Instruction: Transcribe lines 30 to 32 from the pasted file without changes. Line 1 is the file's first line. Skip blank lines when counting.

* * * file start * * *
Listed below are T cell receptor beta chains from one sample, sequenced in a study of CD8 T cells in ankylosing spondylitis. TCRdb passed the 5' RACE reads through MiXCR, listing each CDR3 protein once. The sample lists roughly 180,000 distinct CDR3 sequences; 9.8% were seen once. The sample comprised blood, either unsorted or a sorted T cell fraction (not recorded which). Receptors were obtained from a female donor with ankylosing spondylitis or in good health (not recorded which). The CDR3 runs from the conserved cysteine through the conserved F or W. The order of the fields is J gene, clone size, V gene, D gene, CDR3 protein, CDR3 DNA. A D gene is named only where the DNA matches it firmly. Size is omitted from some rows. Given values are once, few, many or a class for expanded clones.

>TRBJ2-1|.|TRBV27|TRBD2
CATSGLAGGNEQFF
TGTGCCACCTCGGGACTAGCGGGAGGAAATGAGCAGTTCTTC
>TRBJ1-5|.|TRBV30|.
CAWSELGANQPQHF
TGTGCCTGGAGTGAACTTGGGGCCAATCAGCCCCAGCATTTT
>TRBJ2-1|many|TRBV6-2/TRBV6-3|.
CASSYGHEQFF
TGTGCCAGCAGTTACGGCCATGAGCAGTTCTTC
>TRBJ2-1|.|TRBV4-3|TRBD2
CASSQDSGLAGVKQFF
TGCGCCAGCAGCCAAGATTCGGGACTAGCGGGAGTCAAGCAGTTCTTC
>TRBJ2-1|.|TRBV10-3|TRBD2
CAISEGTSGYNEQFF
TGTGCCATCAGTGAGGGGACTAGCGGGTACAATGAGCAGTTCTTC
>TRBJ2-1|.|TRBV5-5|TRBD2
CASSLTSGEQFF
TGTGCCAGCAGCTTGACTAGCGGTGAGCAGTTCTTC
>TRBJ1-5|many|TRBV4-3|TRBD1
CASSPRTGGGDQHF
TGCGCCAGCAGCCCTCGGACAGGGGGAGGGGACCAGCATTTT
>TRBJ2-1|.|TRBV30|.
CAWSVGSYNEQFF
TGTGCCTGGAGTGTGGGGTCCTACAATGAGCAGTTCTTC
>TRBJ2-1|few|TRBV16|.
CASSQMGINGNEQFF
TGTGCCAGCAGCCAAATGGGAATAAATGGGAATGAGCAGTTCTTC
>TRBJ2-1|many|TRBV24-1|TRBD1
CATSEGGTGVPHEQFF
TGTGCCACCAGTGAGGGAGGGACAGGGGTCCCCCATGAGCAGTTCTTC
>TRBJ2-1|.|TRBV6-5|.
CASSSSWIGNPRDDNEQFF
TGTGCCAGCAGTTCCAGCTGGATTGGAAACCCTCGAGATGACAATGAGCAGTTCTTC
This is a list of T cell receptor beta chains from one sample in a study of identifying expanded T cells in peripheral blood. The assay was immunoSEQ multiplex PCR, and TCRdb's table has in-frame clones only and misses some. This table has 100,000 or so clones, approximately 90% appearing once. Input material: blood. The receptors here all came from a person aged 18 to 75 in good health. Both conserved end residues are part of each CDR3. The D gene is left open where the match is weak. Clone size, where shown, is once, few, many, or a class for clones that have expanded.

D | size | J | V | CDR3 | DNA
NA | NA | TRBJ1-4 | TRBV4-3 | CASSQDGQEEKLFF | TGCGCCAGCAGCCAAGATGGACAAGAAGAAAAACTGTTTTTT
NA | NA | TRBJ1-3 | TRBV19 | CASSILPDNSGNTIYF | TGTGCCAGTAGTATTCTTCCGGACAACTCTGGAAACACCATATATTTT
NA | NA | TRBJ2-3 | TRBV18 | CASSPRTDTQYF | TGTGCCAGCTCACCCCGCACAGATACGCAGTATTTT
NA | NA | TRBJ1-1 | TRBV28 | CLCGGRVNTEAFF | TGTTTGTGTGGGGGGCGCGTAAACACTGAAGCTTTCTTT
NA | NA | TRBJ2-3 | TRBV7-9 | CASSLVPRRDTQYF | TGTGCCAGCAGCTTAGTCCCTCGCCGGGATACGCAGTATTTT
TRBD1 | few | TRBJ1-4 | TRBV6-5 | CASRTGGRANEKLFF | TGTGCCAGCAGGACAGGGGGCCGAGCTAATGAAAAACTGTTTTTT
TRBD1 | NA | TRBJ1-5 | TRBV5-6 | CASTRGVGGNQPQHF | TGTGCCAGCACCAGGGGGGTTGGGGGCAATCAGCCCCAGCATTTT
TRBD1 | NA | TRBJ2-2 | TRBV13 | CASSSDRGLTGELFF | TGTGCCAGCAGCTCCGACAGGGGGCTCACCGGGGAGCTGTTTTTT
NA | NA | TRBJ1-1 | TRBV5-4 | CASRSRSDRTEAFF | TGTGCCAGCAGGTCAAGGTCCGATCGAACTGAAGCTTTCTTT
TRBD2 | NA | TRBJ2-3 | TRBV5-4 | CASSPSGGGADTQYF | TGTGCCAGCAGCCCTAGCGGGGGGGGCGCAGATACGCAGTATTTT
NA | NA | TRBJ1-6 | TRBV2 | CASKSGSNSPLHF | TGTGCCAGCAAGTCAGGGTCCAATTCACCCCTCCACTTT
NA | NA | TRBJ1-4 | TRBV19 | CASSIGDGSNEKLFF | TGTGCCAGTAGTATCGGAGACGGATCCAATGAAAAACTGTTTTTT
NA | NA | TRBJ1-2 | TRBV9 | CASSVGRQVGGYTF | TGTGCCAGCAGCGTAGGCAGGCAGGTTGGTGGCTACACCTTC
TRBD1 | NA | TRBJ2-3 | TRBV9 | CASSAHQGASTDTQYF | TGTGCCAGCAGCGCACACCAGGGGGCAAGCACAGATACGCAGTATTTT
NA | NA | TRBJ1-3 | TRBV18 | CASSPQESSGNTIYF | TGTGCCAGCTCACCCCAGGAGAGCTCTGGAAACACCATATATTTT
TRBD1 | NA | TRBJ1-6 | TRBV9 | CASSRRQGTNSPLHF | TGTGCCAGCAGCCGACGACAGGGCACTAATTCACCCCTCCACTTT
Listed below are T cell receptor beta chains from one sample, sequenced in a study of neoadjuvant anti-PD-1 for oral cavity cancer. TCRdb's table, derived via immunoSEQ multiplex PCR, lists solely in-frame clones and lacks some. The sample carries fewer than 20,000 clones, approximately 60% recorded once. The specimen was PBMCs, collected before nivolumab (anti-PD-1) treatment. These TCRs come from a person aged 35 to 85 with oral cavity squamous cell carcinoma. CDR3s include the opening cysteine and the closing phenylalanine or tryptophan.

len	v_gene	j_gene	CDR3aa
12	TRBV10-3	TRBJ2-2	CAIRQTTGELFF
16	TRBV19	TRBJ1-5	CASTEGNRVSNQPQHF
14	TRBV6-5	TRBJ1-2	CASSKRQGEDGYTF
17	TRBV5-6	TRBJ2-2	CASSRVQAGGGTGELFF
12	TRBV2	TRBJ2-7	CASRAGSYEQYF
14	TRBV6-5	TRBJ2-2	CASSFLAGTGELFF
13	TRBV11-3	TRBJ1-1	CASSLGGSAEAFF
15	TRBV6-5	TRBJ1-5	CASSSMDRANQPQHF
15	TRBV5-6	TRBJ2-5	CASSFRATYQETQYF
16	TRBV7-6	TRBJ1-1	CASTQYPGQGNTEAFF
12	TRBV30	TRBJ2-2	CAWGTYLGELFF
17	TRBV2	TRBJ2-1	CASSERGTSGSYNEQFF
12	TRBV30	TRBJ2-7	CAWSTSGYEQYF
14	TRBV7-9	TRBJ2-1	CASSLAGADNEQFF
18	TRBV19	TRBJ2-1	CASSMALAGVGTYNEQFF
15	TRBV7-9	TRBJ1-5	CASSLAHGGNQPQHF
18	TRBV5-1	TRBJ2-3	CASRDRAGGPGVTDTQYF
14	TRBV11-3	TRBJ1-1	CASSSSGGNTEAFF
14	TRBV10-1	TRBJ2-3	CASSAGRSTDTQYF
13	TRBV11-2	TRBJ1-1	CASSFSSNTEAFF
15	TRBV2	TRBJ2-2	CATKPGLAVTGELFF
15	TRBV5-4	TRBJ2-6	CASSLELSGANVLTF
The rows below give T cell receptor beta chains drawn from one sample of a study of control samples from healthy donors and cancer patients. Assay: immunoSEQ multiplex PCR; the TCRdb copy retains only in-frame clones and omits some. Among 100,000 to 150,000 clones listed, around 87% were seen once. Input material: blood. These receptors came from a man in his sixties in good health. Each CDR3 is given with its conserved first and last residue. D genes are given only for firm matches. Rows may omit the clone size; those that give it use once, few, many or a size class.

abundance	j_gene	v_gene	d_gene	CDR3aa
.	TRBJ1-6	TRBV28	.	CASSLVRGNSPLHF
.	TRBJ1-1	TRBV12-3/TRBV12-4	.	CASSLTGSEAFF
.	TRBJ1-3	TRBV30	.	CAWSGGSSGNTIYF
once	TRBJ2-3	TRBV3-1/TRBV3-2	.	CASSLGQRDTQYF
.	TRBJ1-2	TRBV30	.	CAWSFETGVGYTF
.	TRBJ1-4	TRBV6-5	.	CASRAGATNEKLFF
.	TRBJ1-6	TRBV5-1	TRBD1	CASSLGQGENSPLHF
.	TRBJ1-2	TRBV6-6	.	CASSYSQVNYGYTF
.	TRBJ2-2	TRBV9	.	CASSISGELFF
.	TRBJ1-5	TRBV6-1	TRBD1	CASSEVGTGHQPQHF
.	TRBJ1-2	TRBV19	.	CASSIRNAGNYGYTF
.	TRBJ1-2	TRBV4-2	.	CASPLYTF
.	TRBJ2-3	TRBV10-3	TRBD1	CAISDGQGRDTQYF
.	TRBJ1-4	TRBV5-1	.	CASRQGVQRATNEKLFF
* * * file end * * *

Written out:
CATSEGGTGVPHEQFF
TGTGCCACCAGTGAGGGAGGGACAGGGGTCCCCCATGAGCAGTTCTTC
>TRBJ2-1|.|TRBV6-5|.